Kansas State football coach Bill Snyder is looking for a new offensive coordinator now that UTEP has hired Dana Dimel as its head coach.
Dimel will remain with the Wildcats through the Cactus Bowl, so Snyder should be in no rush to target replacements. But it’s never too early to look at potential candidates.
First, a few things to keep in mind:
If past behavior is the best predictor of future behavior, odds are good Snyder will promote from within to fill the spot and hire position coaches to complete the offensive staff.
Since returning to the sideline in 2009, Snyder hasn’t looked outside the program to hire a single coordinator. When co-defensive coordinator Vic Koenning left after the 2009 season, Chris Cosh was named sole defensive coordinator and K-State hired Keith Burns to coach defensive backs. When Cosh left a few years later, Snyder promoted current defensive coordinator Tom Hayes to take his place and hired Mike Cox to coach linebackers. When Del Miller left in the offseason, Dimel took over as lone offensive coordinator and Snyder hired Collin Klein to coach quarterbacks.
Snyder also likes to hire coaches he has worked with before. Though Burns and Cox lacked K-State ties, he has had history with most of his other recent hires — Blake Seiler, Jon Fabris, Andre Coleman, Hayes and Klein.
If he looks outside for a hire, you can likely rule out the hottest names on the OC market. Dimel’s salary was $472,600. As fun as it might be to think about luring a sitting offensive coordinator from another power-conference team, that’s probably not enough money to get it done. Also, with Snyder nearing the end of his coaching career, it might be hard to convince an outsider to move to Manhattan without the promise of long-term stability.
With all that in mind, don’t be surprised if Snyder finds a way to promote Andre Coleman and Collin Klein to co-offensive coordinators.
A look at the potential candidates:
Andre Coleman, K-State WR coach/passing game coordinator
Coleman, a former star receiver for the Wildcats, appears next in line for a promotion. He has done an excellent job as a recruiter and in player development since joining the staff in 2013. It would be a change for him to move up into the press box and call plays, but he has assisted with play-calling duties over the years from the sideline.
Collin Klein, K-State QB coach
Klein, a Heisman Trophy finalist with the Wildcats, is only 28 and in his first full-year as a K-State assistant. But he is one of the most respected coaches on staff, especially with players. He has been a mentor for K-State quarterbacks going back to his days as a graduate assistant, and he has helped call plays at Northern Iowa and K-State in the press box. It seems unlikely he could take over solo as offensive coordinator, but he could make a nice partner with Coleman.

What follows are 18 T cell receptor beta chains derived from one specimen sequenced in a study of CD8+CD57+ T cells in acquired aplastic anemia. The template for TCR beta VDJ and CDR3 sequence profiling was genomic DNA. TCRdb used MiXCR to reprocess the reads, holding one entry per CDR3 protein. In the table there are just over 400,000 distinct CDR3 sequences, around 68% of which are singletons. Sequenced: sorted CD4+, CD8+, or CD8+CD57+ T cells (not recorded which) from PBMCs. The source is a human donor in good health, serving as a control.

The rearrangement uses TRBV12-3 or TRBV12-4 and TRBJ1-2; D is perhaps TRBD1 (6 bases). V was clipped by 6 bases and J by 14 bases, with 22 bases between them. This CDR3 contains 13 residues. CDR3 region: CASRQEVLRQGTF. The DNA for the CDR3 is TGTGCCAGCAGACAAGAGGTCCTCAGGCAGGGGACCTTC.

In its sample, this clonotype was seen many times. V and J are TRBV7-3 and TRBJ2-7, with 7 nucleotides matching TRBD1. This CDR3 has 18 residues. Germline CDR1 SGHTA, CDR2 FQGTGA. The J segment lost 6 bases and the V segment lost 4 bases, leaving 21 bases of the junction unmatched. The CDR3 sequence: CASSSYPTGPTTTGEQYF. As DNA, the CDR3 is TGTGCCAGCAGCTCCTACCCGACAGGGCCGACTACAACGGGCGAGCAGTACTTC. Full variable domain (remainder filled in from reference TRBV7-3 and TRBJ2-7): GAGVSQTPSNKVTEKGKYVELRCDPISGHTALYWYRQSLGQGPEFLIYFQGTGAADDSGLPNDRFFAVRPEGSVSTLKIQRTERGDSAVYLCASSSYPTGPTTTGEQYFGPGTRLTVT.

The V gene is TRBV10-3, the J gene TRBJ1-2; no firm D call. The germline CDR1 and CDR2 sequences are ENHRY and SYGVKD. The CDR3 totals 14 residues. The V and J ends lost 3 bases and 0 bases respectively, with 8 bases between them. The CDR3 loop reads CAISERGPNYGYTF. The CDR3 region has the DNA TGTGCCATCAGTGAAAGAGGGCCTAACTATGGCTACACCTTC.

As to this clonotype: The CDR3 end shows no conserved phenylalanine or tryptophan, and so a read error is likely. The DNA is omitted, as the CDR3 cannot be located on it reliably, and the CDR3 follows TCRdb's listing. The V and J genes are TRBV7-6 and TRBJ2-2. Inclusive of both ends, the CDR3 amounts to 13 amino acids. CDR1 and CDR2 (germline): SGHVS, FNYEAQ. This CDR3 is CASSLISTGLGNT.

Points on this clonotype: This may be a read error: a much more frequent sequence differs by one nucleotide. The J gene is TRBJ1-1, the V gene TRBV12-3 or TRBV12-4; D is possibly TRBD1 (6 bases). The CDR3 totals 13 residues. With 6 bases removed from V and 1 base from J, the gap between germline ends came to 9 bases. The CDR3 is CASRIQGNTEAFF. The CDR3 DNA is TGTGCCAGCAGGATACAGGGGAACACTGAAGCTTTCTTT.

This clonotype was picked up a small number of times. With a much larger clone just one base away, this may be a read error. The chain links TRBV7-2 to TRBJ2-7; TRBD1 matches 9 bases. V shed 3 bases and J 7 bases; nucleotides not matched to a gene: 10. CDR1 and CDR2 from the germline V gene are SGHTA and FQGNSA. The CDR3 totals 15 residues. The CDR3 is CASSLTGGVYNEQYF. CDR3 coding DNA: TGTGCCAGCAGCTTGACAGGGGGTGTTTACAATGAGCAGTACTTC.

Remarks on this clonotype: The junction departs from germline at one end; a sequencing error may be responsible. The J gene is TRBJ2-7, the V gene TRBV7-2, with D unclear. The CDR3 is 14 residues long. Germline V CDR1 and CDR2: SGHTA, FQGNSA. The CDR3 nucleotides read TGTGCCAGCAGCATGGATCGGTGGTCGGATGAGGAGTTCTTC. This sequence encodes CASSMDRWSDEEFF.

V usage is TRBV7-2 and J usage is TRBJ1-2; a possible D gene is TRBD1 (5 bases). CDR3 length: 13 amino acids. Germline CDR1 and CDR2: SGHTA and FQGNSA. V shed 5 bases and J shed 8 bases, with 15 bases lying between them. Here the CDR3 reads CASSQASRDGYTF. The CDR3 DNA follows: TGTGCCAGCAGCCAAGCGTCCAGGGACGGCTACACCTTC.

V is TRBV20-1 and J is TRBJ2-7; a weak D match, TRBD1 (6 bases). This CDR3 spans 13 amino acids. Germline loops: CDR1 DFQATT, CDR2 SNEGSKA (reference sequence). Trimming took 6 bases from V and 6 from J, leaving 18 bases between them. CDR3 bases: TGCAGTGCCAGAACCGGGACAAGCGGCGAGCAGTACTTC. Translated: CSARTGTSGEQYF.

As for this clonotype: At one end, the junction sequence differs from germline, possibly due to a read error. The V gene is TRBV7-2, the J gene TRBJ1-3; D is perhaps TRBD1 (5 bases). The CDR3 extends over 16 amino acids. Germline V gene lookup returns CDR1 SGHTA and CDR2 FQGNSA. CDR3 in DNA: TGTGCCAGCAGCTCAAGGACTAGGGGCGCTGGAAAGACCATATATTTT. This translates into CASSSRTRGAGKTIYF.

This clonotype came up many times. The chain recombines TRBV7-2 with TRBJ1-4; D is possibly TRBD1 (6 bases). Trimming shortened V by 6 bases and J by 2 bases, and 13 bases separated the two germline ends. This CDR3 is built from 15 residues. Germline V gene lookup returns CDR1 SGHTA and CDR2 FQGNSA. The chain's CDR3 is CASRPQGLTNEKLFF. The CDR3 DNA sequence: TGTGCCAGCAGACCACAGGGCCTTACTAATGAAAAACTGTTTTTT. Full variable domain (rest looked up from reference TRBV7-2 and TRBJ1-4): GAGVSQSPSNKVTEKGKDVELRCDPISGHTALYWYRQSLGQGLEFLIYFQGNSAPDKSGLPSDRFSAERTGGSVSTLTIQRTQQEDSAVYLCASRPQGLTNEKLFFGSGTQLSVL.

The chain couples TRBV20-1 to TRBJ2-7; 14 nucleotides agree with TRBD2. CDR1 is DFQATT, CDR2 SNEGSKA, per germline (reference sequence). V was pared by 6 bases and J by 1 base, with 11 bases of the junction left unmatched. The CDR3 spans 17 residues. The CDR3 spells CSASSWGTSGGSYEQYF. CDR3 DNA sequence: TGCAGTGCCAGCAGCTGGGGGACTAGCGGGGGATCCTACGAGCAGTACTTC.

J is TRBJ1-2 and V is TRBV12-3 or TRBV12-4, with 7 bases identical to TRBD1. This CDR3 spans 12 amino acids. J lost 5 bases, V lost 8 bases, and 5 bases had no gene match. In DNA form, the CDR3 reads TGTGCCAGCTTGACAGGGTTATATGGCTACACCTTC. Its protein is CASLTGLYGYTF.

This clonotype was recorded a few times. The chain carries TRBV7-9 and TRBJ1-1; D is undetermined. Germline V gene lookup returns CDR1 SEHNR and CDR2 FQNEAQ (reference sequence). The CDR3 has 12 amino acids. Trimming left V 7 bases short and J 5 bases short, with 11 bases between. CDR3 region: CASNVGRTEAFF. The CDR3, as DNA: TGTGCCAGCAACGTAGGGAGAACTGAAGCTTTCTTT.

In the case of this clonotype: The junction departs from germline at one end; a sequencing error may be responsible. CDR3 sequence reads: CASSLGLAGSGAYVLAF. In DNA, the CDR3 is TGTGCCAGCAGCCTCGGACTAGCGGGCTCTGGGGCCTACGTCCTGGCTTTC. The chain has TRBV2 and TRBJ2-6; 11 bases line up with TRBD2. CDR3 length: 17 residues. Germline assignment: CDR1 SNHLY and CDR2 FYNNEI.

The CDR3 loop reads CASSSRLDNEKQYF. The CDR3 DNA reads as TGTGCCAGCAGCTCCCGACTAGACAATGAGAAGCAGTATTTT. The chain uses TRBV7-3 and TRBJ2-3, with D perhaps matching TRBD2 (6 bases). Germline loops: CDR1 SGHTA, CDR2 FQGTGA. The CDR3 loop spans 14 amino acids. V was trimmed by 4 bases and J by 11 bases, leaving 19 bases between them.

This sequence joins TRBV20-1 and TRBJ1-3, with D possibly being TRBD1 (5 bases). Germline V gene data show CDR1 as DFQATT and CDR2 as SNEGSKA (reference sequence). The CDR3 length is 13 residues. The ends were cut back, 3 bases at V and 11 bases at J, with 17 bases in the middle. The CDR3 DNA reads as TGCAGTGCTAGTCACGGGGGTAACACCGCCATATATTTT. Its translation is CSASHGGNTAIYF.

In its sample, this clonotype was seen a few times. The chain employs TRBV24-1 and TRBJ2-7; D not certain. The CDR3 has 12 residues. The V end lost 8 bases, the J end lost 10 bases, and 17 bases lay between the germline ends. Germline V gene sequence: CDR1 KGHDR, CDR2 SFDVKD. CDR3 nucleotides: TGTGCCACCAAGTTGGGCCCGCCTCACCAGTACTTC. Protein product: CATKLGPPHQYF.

Michael Smith, former Arkansas/K-State WR coach
Smith seems like a better fit to return to the K-State staff as a position coach than as offensive coordinator, as he has never been an OC, but he is looking for a new coaching position and Snyder could give him a look. Smith played for Snyder and spent many years on his coaching staff before leaving for Arkansas.
Sean Snyder, K-State special teams coordinator
This seems unlikely, as Sean Snyder isn’t qualified to coordinate an offense. But you never know. Bill Snyder wants his son to someday take over as head coach. Could he let him try offensive coordinator?
Mark Mangino, former KU coach
Mangino has said he is content in retirement, but he has history at K-State with Snyder and knows the Big 12, most recently serving as offensive coordinator at Iowa State. Snyder dipped way back into his coaching past when he hired Jon Fabris to coach defensive ends this year. Could he go that route again with Mangino? Crazier things have happened.
Brian Wright, Toledo offensive coordinator
If Snyder looks outside his coaching tree, Wright would make sense. Toledo has been explosive on offense the past two seasons under his guidance. This year, the Rockets rank fifth nationally in total yards (6,629) and they have balance, averaging 291.9 yards through the air and 218 yards on the ground.
Graham Harrell, North Texas offensive coordinator
Harrell is on the young side for an offensive coordinator, but that didn’t show this season at North Texas, where the Mean Green ranked 11th nationally in total offense. Harrell played quarterback at Texas Tech and knows the Big 12. He also spent time under Mike Leach at Washington State as a receivers coach.
Sonny Dykes, former California coach
He has head-coaching experience at Louisiana Tech and California, where he was fired after the 2016 season. He is currently an offensive analyst at TCU, and is said to be looking for a new gig as a head coach. If that doesn’t work out, he could make an interesting OC target. He knows Snyder from his days as a Texas Tech assistant and has recruiting ties in the Lone Star State.